“According to our research, almost half of Irish consumers express loyalty by recommending the brands and companies they love to family and friends, so for businesses that get it right, the possible reward is plentiful. For many companies, the first step is to look at the channels they’re using to interact with their consumers and assessing whether they are fit for purpose.”

Another recommendation contained within the report is a requirement that brands learn to communicate with millennials. This is hardly surprising, as there are so many of them. And many of them have money to spend. In fact almost two billion people fall into this cohort and they are expected to have a lifetime value of $10 trillion.

“Millennials’ values and behaviours set them apart,” the report says. “Without understanding these differences, companies will be unable to deliver the relevant loyalty experiences that this lucrative group values most.”

It encourages brands to learn millennials’ loyalty language.

“[They] aren’t enamoured with most current loyalty programs,” the research says. “In fact, our research revealed they are more likely to have a negative reaction to a company’s attempt to earn their loyalty. Therefore, it is critical companies understand millennials’ impressions of loyalty and then tailor language and experiences to their values and behaviours. Across all communications and loyalty investments, address what millennials like and dislike, and what types of promotions and rewards they are likely to embrace or shun.”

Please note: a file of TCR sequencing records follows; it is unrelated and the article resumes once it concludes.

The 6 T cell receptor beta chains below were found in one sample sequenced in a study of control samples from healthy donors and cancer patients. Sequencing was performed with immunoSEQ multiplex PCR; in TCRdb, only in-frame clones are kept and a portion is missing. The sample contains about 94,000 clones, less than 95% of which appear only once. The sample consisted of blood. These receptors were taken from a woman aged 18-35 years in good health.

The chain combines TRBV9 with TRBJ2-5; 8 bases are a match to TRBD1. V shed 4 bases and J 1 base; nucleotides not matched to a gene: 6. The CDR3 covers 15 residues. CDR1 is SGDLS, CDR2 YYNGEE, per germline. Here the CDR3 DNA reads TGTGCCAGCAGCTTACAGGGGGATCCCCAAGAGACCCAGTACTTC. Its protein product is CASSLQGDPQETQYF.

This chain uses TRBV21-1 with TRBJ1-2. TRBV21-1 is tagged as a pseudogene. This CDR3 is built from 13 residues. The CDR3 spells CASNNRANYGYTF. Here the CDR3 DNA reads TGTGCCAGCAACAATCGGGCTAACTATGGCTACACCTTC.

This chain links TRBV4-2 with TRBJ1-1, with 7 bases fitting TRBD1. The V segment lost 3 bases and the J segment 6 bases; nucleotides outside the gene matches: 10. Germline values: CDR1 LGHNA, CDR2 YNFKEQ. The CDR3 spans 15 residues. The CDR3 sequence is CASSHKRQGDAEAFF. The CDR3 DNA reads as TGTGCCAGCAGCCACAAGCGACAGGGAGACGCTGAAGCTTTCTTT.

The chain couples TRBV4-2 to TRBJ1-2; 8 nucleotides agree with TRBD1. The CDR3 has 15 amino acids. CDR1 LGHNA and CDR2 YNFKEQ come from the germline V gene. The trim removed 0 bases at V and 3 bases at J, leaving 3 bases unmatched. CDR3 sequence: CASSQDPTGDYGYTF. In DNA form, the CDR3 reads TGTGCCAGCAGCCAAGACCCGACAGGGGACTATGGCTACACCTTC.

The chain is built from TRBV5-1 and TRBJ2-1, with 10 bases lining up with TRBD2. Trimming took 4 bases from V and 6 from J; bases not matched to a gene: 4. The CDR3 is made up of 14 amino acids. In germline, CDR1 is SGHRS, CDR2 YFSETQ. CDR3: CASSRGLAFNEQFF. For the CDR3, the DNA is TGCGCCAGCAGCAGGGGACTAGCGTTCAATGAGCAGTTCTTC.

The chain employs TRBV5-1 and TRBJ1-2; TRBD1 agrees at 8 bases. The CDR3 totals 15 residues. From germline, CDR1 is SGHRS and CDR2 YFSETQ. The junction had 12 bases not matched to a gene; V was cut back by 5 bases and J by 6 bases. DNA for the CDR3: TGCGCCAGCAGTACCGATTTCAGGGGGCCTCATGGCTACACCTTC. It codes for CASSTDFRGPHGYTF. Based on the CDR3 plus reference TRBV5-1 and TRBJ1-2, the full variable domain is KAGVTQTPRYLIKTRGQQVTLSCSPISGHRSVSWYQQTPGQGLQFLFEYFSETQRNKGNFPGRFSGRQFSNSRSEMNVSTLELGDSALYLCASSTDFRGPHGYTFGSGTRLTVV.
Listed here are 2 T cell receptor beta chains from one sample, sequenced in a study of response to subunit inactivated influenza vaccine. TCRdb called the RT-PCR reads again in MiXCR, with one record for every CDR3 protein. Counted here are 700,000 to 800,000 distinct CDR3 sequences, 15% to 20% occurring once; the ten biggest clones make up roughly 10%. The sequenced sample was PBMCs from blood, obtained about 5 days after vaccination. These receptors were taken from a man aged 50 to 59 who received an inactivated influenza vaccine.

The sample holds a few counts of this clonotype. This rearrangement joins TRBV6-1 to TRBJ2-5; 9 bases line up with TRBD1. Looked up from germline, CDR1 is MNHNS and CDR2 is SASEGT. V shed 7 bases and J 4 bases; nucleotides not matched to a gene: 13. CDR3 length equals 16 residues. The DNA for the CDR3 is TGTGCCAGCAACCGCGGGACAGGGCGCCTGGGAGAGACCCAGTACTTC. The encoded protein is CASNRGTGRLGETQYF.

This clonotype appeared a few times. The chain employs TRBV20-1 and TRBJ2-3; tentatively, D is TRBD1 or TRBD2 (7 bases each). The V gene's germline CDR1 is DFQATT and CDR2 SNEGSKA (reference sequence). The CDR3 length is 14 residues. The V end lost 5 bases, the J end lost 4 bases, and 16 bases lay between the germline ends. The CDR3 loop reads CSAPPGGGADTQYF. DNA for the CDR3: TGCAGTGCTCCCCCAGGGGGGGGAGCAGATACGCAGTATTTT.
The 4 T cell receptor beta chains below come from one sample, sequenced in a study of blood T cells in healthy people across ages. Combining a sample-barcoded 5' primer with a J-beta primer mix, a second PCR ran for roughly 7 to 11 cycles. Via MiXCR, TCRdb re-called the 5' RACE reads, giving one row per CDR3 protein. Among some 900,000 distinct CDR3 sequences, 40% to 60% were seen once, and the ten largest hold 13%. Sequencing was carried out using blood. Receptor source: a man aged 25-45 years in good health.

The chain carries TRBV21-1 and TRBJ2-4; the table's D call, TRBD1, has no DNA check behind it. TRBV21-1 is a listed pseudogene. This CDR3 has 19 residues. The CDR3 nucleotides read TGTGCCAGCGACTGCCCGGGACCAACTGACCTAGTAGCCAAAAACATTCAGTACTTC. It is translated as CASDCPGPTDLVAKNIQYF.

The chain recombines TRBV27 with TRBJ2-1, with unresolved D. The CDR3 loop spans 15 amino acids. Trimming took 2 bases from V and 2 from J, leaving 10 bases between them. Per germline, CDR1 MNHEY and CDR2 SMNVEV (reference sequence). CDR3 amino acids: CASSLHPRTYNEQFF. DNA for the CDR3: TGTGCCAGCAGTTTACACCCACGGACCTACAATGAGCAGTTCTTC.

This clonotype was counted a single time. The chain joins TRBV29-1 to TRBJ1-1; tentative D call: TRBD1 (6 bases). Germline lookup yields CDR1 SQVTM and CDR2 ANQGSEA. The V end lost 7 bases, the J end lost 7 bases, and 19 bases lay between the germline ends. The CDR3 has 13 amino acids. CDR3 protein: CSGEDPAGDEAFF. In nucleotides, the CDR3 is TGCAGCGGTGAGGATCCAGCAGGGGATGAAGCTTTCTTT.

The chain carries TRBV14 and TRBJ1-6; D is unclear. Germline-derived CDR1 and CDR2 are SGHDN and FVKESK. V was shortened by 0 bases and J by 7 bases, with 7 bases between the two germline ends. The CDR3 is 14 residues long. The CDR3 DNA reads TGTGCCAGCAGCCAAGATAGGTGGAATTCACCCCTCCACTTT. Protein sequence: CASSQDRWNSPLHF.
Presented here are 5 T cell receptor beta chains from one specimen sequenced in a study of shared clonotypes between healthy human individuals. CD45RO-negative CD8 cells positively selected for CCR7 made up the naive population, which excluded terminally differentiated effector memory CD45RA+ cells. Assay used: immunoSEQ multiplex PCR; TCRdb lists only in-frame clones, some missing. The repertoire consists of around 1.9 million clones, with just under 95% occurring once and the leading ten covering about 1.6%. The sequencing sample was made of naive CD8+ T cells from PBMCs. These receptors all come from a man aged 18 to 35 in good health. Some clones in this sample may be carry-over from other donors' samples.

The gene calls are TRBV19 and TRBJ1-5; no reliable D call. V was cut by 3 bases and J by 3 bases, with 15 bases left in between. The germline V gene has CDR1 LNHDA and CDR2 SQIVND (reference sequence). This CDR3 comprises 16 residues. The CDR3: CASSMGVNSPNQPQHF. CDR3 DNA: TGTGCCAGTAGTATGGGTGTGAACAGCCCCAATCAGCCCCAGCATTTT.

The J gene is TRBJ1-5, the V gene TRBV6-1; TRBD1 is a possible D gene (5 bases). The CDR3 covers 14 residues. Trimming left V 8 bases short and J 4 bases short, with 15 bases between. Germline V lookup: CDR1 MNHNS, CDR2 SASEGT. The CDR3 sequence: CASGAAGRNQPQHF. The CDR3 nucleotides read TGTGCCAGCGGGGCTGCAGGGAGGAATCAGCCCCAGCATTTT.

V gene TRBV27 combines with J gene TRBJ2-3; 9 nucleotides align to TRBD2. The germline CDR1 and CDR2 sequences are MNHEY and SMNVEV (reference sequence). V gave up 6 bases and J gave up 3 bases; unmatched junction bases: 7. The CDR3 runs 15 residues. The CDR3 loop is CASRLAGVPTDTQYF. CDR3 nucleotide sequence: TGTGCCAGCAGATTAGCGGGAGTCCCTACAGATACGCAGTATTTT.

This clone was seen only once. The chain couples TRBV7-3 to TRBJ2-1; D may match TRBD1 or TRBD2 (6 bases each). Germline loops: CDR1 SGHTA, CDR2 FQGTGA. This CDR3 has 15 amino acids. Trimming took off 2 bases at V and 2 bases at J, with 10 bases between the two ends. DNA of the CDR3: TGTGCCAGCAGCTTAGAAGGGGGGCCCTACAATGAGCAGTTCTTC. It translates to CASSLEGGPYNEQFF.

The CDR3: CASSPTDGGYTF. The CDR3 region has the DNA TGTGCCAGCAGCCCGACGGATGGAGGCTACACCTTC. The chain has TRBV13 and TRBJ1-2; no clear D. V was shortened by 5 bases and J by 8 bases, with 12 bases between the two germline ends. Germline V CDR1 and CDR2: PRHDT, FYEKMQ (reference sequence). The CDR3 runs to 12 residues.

Oh, give them fancy coffee, craft beers and tell them how amazing they are. They’re mad for that stuff – although you’ll not find that nugget anywhere in the report.

We asked Twitter users last week what inspired loyalty. Disappointingly not one person mentioned virtual reality or augmented reality or social influencers.... maybe we’re being followed by the wrong people.

The fact that Tesco Potato Waffles taste like a) failure & b) cardboard, unlike Birds Eye ones. Daithi O’Laoghaire

Quality. And quality only. I was all for Blundstone boots, they changed, I found another boot that was sturdy enough for work. Anthony Morgan

Nostalgia. Sarah Jane Murphy

To me service. After being a “loyal” Samsung customer… the note 7 debacle and the way it was handled put me off Samsung and 3. William O’ Connor

Quality and value for money work for me. Angela Holohan

Simplicity. Ken Fallon

Usually it’s ‘better the devil you know’. Susan Conway

Quality and service/customer care. In fact, I’m willing to pay slightly more for these. James McCrees

Habit – for example I just reach for Barry’s Tea and never even look at any other tea. Majella Dolan

Quality and Irishness are key, especially with food. HB is still perceived as Irish but Aldi ice cream actually is. Paul O’Brien